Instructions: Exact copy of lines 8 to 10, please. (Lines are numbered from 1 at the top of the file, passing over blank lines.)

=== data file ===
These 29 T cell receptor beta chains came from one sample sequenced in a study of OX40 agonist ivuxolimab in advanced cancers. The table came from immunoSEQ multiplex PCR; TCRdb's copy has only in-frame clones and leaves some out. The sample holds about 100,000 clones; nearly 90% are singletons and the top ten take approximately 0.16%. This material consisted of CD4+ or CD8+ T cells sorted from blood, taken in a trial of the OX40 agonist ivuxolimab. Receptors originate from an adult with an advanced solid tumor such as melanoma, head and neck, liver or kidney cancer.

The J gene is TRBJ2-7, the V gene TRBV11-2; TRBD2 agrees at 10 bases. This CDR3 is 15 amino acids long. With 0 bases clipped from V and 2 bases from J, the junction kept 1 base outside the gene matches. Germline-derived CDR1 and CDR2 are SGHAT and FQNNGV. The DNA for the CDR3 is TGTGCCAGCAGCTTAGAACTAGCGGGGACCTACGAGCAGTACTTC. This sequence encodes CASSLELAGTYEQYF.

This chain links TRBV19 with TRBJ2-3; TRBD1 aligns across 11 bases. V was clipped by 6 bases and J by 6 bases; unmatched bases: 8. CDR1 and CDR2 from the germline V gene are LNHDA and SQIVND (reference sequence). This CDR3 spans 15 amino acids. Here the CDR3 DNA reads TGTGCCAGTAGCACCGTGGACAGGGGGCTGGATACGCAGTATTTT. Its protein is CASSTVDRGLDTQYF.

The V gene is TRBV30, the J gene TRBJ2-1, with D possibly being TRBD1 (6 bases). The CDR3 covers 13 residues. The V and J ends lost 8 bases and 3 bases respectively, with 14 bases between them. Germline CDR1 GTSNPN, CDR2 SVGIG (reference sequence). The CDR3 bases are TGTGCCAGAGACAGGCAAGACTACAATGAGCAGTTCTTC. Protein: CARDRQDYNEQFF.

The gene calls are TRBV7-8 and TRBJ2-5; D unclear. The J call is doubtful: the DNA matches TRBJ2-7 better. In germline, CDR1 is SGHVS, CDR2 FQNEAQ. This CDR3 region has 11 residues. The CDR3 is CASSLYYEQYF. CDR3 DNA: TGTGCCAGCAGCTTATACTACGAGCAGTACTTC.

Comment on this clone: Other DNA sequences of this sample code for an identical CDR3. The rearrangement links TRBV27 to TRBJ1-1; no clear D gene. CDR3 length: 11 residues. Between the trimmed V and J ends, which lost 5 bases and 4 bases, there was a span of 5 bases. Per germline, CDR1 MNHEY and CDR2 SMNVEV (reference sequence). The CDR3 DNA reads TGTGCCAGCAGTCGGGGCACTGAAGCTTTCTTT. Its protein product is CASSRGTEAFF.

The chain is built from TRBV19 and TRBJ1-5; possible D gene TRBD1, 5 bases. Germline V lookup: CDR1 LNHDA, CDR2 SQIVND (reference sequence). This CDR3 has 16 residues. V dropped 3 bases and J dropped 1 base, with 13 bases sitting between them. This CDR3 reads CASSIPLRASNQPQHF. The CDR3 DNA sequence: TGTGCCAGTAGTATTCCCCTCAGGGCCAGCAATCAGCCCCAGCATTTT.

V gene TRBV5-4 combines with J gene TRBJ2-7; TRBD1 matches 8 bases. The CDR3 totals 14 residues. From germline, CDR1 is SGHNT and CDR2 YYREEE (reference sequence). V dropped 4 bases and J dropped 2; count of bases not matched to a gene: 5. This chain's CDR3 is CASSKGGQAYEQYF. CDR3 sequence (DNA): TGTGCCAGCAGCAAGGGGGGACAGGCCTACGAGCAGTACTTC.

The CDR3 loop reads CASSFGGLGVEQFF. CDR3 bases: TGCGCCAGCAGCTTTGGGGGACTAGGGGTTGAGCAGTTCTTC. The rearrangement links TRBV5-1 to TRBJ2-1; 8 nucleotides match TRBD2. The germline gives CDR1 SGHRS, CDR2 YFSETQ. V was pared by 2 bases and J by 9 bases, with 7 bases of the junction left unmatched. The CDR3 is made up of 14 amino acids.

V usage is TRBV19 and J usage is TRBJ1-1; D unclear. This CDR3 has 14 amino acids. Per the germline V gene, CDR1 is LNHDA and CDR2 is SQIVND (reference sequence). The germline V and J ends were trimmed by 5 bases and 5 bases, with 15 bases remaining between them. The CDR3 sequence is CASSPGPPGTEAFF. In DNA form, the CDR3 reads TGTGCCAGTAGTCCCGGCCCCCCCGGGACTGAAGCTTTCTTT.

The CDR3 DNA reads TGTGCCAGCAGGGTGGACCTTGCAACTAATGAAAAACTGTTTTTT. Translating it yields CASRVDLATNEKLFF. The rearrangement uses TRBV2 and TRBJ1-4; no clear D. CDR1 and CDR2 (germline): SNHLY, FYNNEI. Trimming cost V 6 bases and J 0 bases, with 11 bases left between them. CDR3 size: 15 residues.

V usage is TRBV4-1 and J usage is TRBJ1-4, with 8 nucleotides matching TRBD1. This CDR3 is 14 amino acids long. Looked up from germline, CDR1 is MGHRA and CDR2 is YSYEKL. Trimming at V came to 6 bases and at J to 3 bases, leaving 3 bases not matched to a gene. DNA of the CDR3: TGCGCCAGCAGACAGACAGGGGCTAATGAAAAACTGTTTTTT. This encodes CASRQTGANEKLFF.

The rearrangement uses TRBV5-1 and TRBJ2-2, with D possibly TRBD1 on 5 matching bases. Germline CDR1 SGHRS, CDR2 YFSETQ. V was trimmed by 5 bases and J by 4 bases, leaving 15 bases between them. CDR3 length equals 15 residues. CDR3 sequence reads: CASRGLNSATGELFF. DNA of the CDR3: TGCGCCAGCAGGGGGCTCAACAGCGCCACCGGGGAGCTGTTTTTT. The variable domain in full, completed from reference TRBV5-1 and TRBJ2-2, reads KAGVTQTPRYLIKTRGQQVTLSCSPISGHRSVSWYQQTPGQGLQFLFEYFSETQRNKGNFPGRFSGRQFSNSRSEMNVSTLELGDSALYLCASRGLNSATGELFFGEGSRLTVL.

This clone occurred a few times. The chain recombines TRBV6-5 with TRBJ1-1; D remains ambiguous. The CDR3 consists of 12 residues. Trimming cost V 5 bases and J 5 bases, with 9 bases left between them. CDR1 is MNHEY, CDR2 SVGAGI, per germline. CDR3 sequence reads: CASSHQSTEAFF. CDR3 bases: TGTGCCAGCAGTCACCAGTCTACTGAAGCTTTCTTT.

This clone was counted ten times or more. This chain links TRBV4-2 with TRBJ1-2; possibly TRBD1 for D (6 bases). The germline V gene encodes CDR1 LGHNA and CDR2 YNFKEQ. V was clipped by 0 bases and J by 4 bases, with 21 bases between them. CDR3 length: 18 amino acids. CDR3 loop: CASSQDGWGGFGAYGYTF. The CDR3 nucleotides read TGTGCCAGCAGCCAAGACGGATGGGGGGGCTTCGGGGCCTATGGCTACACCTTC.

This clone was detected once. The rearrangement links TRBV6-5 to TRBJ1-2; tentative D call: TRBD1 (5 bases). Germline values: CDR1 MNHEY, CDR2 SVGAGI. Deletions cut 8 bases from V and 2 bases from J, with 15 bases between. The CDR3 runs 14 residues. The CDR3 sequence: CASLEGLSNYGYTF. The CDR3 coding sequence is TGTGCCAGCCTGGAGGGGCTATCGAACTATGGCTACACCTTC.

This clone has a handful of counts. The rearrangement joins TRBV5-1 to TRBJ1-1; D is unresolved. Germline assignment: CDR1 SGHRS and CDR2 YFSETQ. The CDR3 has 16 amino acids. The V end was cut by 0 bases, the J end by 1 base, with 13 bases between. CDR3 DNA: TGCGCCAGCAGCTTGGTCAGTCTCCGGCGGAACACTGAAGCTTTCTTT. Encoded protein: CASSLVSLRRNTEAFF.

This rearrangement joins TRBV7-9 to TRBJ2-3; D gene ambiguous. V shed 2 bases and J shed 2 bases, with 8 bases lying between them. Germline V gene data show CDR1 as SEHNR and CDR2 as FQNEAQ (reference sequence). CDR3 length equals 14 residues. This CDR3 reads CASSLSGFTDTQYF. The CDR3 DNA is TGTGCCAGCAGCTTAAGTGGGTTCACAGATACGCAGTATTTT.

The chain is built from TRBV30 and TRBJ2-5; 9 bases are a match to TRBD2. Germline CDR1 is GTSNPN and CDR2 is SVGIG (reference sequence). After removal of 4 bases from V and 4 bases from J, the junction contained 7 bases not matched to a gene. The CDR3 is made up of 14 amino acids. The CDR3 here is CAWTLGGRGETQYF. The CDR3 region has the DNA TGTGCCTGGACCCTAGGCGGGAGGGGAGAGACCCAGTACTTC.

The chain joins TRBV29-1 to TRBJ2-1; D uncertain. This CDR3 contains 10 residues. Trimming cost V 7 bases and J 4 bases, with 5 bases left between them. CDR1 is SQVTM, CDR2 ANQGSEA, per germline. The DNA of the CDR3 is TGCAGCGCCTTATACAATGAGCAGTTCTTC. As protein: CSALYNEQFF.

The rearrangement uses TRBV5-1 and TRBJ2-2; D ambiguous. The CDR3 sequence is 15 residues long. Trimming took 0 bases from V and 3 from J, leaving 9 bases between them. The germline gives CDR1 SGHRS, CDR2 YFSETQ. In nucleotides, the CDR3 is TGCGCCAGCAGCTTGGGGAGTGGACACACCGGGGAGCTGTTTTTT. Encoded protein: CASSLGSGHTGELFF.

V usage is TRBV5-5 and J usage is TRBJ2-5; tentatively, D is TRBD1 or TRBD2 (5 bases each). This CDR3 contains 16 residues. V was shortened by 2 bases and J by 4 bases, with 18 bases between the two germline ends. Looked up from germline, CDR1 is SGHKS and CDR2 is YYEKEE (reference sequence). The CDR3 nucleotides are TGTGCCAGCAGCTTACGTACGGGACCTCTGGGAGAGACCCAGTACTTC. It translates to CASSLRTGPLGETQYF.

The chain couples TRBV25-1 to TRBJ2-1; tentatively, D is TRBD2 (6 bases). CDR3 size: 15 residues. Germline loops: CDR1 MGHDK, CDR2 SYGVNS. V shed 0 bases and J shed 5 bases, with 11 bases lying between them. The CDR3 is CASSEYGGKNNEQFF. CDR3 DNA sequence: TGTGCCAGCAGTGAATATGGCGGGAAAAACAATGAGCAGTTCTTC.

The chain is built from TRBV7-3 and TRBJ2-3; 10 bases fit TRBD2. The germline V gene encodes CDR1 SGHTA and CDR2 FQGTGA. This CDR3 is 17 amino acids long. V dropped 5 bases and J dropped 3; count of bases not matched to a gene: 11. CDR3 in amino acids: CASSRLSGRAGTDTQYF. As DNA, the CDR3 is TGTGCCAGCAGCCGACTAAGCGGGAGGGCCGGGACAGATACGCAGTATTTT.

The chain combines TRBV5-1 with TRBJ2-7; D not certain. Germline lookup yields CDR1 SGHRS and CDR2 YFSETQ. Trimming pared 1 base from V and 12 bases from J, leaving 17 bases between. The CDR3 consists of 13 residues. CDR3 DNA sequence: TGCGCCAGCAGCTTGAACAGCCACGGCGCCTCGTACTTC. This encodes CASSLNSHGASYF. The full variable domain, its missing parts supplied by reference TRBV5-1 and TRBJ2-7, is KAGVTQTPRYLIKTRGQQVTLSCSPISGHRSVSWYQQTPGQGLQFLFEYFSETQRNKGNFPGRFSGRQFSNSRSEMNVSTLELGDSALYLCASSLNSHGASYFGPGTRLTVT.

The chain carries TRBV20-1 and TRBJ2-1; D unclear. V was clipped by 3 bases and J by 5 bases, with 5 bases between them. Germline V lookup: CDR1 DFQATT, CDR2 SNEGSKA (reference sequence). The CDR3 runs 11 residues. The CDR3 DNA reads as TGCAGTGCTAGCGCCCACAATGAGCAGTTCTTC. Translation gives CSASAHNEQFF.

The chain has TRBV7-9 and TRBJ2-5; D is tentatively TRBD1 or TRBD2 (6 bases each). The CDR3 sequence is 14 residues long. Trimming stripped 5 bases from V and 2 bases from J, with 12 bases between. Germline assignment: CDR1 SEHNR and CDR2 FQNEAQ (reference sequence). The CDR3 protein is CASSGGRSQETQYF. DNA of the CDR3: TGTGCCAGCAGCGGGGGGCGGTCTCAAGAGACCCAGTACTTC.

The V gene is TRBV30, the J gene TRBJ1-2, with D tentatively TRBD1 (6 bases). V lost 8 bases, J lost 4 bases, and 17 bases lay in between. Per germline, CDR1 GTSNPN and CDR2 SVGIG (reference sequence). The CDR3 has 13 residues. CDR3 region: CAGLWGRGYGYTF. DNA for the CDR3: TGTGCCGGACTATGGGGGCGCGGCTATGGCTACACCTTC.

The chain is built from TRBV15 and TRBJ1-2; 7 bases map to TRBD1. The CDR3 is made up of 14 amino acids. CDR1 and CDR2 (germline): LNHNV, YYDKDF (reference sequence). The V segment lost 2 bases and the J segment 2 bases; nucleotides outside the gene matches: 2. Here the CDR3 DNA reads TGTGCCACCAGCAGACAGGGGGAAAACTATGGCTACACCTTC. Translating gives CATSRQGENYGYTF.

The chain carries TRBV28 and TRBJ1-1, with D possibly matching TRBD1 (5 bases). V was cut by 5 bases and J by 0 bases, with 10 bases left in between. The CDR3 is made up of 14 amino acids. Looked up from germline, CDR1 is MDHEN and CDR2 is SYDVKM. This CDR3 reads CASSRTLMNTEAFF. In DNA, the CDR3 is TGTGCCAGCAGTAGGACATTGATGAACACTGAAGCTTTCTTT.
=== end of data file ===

V gene TRBV5-4 combines with J gene TRBJ2-7; TRBD1 matches 8 bases. The CDR3 totals 14 residues. From germline, CDR1 is SGHNT and CDR2 YYREEE (reference sequence). V dropped 4 bases and J dropped 2; count of bases not matched to a gene: 5. This chain's CDR3 is CASSKGGQAYEQYF. CDR3 sequence (DNA): TGTGCCAGCAGCAAGGGGGGACAGGCCTACGAGCAGTACTTC.

The CDR3 loop reads CASSFGGLGVEQFF. CDR3 bases: TGCGCCAGCAGCTTTGGGGGACTAGGGGTTGAGCAGTTCTTC. The rearrangement links TRBV5-1 to TRBJ2-1; 8 nucleotides match TRBD2. The germline gives CDR1 SGHRS, CDR2 YFSETQ. V was pared by 2 bases and J by 9 bases, with 7 bases of the junction left unmatched. The CDR3 is made up of 14 amino acids.

V usage is TRBV19 and J usage is TRBJ1-1; D unclear. This CDR3 has 14 amino acids. Per the germline V gene, CDR1 is LNHDA and CDR2 is SQIVND (reference sequence). The germline V and J ends were trimmed by 5 bases and 5 bases, with 15 bases remaining between them. The CDR3 sequence is CASSPGPPGTEAFF. In DNA form, the CDR3 reads TGTGCCAGTAGTCCCGGCCCCCCCGGGACTGAAGCTTTCTTT.